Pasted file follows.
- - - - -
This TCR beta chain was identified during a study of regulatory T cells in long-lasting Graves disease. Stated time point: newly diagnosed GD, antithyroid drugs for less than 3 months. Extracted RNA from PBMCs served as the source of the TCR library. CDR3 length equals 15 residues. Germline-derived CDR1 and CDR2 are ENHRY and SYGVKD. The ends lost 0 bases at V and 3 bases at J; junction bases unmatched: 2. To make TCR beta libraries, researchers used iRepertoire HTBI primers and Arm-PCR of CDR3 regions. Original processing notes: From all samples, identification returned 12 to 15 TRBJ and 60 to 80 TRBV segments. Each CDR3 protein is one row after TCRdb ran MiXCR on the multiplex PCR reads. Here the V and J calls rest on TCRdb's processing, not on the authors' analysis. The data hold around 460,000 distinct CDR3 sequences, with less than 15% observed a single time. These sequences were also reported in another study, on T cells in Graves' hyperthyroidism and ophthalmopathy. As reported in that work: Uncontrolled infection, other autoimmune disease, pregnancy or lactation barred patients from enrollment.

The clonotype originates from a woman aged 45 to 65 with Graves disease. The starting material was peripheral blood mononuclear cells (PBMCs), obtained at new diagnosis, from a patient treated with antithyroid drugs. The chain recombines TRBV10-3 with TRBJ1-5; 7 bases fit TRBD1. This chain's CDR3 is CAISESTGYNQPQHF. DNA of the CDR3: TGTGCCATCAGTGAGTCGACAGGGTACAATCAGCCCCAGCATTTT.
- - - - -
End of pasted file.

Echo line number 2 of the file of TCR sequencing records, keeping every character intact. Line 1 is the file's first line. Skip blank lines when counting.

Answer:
The clonotype originates from a woman aged 45 to 65 with Graves disease. The starting material was peripheral blood mononuclear cells (PBMCs), obtained at new diagnosis, from a patient treated with antithyroid drugs. The chain recombines TRBV10-3 with TRBJ1-5; 7 bases fit TRBD1. This chain's CDR3 is CAISESTGYNQPQHF. DNA of the CDR3: TGTGCCATCAGTGAGTCGACAGGGTACAATCAGCCCCAGCATTTT.